It’s worth remembering that Aaron Paul was initially cast to play a small part, with the initial plan to kill his character at the end of season one. Instead, Paul proved so utterly compelling in the role that Jesse not only survived, but in time was seen as Walt’s narrative equal. If Walter White is the brains of the show, Jesse is the beating heart, and his relationships with everyone he meets not only strengthens his character, but also the performances of those who surround him. Late in the third act, El Camino flashes back to a time before Walter White was known by his clandestine alias, Heisenberg. The scene takes place within the space of season two’s “4 Days Out,” in which both men formed a close bond. It was a simpler time when Walt was trying to make some fast cash to leave for his family before cancer got the best of him. And it was a time when Jesse was a simple naïve high school graduate trying to figure out what to do with his life. Through the beauty of the flashback, Aaron Paul and Bryan Cranston share one final scene, and thanks to their onscreen chemistry, we are reminded that the best moments in Breaking Bad revolved around the interplay between Walter and Jesse — and despite everything that has happened to Jesse, he’s still the same guy, deep down inside. It is with this scene that El Camino successfully makes the case for its existence, and reminds us of why we all fell in love with Jesse, to begin with.

When creator Vince Gilligan first pitched Breaking Bad, he described it as “a story about a man who transforms himself from Mr. Chips into Scarface.” The show began as a story about Walter White — a chemistry teacher–turned–drug kingpin who, after discovering he has terminal lung cancer, decides to cook meth to provide money for his family after he’s gone. Even though Walt had the brains, he didn’t know squat about the drug business, and so he recruited former student Jesse Pinkman to help him sell his first batch. From that moment on, Jesse became a victim of Walt’s bad decisions, and when Walter let Jesse’s drugged and unconscious girlfriend, Jane (Krysten Ritter), die from choking on her vomit, the series narrative truly shifted to have Jesse serve as the series’ moral center and comic relief. Walter White may have been the driving force for the biggest scenes, but it’s Jesse who keeps viewers caring. Walter White gets his conclusion, but Jesse is left with the short end of the stick.


Vince Gilligan’s Direction

As a director, Vince Gilligan does some of his best work here. In fact, his work here is so good that you’d be forgiven for forgetting that the man only directed a handful of Breaking Bad‘s episodes (not to mention this is his first feature film). Working alongside series editor Skip Macdonald and cinematographer Marshall Adams, Gilligan composes some truly unforgettable images, such as a stunning bird’s eye view of Jesse tearing apart a home crime scene in time-lapse photography. Much like the show, El Camino evokes the iconic imagery seen in classic Westerns, and even features a good old’ fashioned Western standoff as Jesse arms himself with his granddad’s antique semi-automatic pistol — a .22 caliber. Every shot in El Camino is meticulously crafted, whether it’s an ordinary setup, a long tracking shot, or a devastating phone conversation, Vince Gilligan ensures that Jesse is as front and center as he should be, since this is his story and he appears in every scene.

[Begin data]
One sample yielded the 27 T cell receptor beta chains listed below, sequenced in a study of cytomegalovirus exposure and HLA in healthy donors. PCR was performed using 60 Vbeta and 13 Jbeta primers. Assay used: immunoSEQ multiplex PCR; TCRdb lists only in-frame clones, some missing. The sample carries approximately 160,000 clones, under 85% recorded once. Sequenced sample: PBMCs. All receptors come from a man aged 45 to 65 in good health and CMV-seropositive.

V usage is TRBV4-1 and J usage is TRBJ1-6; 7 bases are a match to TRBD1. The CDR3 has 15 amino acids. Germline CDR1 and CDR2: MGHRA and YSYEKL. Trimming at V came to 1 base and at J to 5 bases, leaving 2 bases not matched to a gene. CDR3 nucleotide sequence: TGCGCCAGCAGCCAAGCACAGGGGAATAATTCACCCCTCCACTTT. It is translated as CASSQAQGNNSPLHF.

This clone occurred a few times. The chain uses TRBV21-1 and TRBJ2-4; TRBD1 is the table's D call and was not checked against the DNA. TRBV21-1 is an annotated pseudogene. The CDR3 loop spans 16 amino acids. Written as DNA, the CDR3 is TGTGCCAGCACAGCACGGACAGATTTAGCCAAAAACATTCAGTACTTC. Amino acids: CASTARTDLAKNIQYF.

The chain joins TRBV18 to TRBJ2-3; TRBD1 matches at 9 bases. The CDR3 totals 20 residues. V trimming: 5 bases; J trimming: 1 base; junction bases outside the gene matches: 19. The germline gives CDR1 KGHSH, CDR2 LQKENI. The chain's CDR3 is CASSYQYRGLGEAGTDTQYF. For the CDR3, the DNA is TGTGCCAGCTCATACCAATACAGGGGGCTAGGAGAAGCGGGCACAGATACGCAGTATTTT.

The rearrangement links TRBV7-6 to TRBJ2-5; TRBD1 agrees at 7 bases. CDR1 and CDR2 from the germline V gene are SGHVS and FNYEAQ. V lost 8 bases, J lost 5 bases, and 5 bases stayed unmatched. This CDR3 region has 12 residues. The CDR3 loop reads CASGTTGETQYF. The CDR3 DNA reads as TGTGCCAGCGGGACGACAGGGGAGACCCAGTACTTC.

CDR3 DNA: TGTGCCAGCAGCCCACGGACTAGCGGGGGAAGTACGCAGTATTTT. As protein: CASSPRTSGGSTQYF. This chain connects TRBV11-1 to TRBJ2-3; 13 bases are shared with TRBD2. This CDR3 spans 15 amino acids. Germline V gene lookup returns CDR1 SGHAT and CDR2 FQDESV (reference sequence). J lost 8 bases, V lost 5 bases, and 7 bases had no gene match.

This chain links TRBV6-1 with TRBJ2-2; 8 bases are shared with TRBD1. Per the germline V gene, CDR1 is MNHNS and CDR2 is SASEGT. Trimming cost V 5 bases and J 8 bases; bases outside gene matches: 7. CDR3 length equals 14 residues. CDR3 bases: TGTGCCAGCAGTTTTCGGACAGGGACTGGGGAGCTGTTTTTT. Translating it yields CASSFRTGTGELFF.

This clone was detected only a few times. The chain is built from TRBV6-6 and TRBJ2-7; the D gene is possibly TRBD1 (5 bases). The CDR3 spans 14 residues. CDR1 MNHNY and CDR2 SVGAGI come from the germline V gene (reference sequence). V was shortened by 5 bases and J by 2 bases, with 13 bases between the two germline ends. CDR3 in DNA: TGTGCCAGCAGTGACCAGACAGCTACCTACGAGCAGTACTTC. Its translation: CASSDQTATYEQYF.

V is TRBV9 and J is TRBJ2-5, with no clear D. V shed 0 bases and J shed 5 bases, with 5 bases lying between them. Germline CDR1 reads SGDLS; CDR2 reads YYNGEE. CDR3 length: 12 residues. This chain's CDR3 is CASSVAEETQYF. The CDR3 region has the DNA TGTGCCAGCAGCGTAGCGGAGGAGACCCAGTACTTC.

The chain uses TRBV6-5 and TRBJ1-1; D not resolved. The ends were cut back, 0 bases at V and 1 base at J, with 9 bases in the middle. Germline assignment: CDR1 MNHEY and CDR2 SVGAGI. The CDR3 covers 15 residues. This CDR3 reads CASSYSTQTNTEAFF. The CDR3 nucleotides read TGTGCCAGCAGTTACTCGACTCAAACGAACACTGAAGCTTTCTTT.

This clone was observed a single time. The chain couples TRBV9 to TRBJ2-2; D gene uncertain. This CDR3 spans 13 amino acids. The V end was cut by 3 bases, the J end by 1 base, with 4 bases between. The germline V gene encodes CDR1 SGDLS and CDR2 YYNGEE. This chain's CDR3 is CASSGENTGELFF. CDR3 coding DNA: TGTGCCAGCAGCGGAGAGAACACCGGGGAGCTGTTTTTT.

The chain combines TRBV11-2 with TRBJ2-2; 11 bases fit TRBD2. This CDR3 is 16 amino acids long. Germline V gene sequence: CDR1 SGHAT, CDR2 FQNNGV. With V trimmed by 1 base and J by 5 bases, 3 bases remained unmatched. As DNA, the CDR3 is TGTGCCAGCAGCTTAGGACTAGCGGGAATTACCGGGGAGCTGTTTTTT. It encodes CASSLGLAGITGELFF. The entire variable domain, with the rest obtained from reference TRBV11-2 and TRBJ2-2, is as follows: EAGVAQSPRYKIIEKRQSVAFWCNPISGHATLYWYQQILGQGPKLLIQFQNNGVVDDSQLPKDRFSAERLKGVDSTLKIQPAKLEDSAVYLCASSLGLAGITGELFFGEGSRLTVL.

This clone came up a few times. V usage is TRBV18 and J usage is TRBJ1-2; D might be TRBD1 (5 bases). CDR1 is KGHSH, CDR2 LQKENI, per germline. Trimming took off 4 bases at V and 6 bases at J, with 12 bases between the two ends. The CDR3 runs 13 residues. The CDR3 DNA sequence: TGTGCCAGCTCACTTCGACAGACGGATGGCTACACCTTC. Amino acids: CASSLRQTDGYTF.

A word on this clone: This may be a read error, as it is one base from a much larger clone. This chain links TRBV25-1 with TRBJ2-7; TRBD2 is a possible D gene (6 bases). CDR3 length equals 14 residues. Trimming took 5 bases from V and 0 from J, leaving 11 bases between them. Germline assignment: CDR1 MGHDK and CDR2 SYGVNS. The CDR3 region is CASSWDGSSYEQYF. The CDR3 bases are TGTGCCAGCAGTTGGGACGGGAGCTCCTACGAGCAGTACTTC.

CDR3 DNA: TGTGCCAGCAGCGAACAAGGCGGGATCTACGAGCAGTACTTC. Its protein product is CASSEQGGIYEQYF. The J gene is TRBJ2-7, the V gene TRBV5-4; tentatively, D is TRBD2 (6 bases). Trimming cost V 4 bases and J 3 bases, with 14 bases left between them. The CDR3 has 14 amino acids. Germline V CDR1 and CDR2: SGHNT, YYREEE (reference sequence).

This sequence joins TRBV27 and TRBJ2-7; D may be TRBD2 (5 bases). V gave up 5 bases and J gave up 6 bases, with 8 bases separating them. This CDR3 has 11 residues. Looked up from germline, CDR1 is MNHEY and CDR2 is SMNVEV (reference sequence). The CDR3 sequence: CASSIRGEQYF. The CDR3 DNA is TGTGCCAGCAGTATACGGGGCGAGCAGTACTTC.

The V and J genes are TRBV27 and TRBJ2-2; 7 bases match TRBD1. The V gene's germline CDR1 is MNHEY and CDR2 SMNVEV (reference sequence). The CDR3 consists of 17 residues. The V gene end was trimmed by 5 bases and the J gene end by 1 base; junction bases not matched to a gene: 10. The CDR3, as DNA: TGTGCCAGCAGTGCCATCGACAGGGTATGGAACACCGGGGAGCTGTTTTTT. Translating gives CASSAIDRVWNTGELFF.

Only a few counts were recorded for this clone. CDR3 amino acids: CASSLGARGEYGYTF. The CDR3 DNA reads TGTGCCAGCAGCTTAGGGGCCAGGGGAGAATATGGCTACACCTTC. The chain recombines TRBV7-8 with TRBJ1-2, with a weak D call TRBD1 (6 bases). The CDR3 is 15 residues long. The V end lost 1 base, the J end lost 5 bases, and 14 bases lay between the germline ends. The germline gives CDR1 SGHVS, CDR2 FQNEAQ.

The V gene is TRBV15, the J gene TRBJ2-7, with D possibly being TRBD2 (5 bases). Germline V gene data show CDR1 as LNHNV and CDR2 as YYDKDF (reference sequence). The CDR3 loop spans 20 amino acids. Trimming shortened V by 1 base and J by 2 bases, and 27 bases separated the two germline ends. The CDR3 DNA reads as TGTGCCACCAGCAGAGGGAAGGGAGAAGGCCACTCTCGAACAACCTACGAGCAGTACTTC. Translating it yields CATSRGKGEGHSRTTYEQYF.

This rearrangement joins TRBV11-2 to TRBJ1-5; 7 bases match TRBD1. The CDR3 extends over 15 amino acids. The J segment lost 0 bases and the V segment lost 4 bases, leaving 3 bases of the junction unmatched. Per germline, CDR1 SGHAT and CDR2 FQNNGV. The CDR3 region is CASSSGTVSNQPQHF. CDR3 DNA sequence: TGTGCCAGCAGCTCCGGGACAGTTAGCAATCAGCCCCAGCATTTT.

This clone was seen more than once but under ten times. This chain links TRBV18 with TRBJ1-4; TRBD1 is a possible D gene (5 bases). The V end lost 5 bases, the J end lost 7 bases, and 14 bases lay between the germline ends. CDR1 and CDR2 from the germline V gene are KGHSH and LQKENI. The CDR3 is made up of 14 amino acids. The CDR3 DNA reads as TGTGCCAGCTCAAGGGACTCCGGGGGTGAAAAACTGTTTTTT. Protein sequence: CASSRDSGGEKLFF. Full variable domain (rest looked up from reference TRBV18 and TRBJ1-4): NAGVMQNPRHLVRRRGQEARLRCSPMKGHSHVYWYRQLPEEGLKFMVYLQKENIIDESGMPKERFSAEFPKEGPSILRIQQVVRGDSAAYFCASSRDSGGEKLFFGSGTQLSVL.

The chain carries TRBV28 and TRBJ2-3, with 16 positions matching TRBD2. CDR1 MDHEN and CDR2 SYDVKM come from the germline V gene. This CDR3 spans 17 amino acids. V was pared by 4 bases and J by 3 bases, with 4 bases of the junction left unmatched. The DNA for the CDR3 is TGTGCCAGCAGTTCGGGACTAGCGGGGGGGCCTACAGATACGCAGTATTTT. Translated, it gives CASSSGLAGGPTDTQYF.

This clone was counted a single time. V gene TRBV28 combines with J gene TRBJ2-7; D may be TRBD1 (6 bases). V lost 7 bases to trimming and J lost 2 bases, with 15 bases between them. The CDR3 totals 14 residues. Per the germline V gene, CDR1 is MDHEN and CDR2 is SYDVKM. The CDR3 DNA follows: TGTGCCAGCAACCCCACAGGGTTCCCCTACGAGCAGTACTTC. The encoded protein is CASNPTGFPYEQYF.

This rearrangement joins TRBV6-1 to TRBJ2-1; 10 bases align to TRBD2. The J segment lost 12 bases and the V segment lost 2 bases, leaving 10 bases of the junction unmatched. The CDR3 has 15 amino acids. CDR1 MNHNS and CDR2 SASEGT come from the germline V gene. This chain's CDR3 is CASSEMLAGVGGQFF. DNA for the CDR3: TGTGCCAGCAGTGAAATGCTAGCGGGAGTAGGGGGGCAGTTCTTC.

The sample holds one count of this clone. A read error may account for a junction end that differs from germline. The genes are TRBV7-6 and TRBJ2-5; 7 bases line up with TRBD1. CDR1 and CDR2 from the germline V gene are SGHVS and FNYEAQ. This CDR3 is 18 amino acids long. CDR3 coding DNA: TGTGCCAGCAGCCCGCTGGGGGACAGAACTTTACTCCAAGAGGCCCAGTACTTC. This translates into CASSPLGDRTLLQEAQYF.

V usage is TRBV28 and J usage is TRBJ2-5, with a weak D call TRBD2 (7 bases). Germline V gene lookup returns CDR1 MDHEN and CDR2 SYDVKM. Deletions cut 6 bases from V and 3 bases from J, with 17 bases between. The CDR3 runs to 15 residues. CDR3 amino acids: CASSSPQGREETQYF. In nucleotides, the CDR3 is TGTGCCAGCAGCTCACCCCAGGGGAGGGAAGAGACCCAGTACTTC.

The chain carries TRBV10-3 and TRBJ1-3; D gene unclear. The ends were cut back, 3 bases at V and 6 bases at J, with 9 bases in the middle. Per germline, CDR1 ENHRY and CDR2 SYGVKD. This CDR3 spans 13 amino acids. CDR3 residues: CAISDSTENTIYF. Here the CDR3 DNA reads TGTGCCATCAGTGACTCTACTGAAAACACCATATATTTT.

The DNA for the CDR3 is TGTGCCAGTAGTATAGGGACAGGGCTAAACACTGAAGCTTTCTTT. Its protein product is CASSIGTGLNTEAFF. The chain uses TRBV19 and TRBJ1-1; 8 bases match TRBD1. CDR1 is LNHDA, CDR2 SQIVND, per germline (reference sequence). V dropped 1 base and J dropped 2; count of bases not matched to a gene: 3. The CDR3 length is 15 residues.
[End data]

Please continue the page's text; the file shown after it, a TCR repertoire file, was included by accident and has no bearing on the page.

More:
The Ending of El Camino

As good as the cinematography, score, art direction, and supporting cast are, what makes El Camino great is Jesse Pinkman/Aaron Paul. Paul hasn’t missed a beat in his portrayal of Jesse, and here he carries every scene (nearly every frame) of the movie on the weight of his shoulders. His work in El Camino is impressive considering that he has to play so many variations of his character, as Jesse goes through a roller coaster of emotions. That means the good, the bad, and everything in between.


El Camino (Spanish for “road”) gives Jesse his road to recovery. In the end, Jesse takes Jane’s advice and chooses Alaska as the “last frontier” — the place he would escape to. Before he leaves, Jesse provides Ed with a letter for Brock (Ian Posada), the contents of which are kept hidden from the viewer, but which we can only assume informs Brock that Jesse has left a large pile of money behind for the young boy. The film’s final image is clearly similar to Jesse’s final Breaking Bad appearance, only this time he’s driving away peacefully. We can always wonder what happens next to Jesse, but chances are that he’ll be okay, and Jesse finally gets the closure he deserves.